Off the road system. For years, that phrase cast a seductive mystique I had not felt since my early traveling days. At 23, I moved four thousand miles from my childhood home in the Chicago suburbs to Denali National Park, Alaska, and although there was an entire country wedged between the two locations it was entirely feasible to drive from point A in Illinois to point B in Alaska. In fact, I’ve done it several times now. After arriving at the park entrance, one could catch a bus and continue west another 90 miles into the a park the size of Massachusetts, and find themselves about as far west as a person can possibly navigate by way of the veinous road system that meanders across North America. I spent my college years in Boston, and packed quite a bit of fun into the small New England state’s capital city. Yet, you can fit 25 Massachusettses into the state of Texas, and squeeze 2.5 Texases into the state of Alaska — the majority of which exists beyond the road system — so how big is that park really?
Denali was the buffer between the connected world I had known, and the unknown. The Western world presses against the edge of this road system — a force that’s already enveloped most of the continent — yet something raw still exists on the other side even as televisions reach more homes and snowmachines replace sled dogs. I had traveled so far, and yet I hadn’t cut the umbilical cord of that continental road system. I wondered, what does life look like beyond the edge of Denali Park? How important is community? Is there true wilderness or is that concept even possible when people have always lived in and traveled the roadless landscape?
Almost a decade later, Iditarod provided me a keyhole of insight into life off the road system — something I’m continuing to learn the meaning of today. As I look forward to my third year working with Insider, the aspect that surfaces in my memories is the people. These villages open their communities to Iditarod vets, volunteers, media, and, of course, the teams. They are more than just checkpoints; for generations, sled dogs were the fabric that wove these communities together and made life in the interior and coastal plain possible. With rich histories of hunting, running traplines, and exploring the landscape with dogs, these communities are the backbone of this lifestyle-turned-sport, and it is their welcomeness and volunteerism that continues to make this race possible today. From locals to out-of-state volunteers, this race boasts a strong history of people working together.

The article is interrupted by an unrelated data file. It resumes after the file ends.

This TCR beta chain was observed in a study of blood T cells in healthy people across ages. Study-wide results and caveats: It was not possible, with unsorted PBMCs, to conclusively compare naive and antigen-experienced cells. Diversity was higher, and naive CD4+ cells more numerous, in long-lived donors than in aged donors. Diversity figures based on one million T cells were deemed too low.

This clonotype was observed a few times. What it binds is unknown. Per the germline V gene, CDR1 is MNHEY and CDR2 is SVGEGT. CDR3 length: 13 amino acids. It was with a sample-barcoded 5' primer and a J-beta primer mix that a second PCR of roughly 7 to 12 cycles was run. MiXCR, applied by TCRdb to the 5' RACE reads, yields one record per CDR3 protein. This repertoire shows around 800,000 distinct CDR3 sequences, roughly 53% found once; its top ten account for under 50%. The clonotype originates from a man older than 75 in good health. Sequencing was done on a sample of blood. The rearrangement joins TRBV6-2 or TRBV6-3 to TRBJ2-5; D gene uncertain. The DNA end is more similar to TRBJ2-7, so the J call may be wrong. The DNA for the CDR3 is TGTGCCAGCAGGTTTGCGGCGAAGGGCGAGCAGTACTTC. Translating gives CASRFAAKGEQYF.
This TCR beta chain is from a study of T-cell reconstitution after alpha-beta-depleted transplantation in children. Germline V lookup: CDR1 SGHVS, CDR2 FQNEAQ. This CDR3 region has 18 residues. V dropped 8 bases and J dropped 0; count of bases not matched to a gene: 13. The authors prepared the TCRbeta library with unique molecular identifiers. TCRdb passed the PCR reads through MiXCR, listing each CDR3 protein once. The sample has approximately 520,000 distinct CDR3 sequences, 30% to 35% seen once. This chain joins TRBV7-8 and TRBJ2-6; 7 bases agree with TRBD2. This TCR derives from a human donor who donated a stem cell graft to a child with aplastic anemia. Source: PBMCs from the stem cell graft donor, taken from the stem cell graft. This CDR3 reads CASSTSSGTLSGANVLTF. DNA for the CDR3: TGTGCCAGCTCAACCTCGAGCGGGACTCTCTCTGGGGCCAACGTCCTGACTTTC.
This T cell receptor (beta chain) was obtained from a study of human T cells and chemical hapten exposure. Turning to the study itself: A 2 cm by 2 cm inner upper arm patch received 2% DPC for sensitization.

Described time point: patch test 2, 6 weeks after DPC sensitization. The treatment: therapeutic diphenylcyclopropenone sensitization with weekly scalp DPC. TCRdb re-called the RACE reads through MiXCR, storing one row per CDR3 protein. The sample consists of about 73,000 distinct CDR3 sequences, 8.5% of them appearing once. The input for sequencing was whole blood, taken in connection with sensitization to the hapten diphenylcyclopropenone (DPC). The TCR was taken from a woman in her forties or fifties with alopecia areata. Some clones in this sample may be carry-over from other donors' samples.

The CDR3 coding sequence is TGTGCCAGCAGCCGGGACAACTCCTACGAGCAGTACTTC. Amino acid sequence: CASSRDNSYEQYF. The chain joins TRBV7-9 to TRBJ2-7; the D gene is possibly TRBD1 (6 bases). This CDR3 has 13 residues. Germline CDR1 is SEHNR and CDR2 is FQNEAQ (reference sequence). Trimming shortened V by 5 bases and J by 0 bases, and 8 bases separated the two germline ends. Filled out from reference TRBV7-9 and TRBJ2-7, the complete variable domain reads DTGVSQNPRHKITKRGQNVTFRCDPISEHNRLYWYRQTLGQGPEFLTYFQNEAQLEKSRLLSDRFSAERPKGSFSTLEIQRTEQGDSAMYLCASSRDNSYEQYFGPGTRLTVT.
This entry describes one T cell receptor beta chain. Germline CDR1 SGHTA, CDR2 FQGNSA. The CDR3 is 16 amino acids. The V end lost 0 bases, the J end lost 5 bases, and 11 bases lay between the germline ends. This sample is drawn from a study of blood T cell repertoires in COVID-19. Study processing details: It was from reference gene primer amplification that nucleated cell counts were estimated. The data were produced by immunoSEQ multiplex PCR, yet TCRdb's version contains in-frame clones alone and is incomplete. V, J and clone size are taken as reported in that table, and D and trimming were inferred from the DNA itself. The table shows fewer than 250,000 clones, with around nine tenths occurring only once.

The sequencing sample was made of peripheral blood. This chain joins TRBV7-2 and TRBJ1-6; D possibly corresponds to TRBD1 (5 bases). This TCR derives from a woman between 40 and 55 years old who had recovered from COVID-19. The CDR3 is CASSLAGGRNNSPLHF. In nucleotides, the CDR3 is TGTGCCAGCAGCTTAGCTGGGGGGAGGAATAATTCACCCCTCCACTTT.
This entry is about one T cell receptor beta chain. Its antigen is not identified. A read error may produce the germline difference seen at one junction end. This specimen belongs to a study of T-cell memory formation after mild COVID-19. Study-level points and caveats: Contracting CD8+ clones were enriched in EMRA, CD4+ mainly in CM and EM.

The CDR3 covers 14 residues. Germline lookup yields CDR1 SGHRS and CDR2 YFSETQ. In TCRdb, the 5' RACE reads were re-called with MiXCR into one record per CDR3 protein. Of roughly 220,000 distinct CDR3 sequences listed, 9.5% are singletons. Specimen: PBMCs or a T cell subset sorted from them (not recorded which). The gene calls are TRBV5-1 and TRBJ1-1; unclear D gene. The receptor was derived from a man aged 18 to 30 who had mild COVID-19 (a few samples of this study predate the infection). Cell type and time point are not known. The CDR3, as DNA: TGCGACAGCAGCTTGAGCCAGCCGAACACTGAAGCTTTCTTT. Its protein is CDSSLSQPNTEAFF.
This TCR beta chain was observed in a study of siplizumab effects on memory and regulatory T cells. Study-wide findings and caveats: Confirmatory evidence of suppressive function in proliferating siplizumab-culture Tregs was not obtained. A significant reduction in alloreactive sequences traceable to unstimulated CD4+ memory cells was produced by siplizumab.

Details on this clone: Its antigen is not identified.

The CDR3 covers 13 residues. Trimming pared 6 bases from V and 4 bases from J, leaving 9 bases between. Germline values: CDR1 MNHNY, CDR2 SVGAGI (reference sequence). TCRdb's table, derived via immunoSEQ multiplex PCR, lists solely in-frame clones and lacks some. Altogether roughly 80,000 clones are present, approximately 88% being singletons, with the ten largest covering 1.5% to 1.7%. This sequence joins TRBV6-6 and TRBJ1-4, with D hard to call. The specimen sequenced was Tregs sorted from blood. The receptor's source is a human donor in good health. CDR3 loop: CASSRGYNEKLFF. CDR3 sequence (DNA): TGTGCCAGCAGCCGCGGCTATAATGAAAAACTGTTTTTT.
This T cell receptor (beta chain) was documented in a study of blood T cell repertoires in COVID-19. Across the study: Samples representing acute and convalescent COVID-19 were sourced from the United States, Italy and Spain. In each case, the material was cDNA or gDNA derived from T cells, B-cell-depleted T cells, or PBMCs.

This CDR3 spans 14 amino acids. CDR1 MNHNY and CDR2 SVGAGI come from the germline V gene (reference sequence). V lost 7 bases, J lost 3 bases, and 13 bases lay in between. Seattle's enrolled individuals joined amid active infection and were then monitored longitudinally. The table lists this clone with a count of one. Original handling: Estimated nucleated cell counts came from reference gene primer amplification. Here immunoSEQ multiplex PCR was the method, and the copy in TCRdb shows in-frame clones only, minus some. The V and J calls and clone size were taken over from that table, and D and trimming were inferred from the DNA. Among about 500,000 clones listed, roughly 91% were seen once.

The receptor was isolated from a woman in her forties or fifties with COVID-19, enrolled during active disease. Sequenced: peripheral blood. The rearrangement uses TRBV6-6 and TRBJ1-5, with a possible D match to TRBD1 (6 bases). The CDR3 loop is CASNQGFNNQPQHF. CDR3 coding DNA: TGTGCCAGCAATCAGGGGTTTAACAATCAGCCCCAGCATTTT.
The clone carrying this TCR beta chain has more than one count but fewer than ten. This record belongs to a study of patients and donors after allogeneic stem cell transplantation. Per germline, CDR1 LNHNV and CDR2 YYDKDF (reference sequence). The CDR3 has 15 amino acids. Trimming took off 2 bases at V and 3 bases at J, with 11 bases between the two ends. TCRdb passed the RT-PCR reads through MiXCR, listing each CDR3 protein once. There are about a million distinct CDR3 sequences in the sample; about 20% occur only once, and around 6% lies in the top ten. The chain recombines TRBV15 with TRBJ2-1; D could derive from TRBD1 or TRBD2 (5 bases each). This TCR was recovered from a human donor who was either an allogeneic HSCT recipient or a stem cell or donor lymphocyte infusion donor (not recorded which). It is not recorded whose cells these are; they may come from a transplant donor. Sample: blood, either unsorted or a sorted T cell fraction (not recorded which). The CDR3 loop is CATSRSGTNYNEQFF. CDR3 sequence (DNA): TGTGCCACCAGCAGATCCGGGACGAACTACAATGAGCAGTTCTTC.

Over the next thousand miles, I intend to share with the Iditarod community some of these stories. Many of us who have supported the race through Insider subscriptions have not had the opportunity to experience the trail firsthand. This is an opportunity to give back to the people who make this race possible, including Insiders like you. From locals who open up their communities, to volunteers from both in and out of state, to vets who take time from their practices to put dog care first in this event, this mosaic illustrates the story behind the race, and gives shape to life off the road system.
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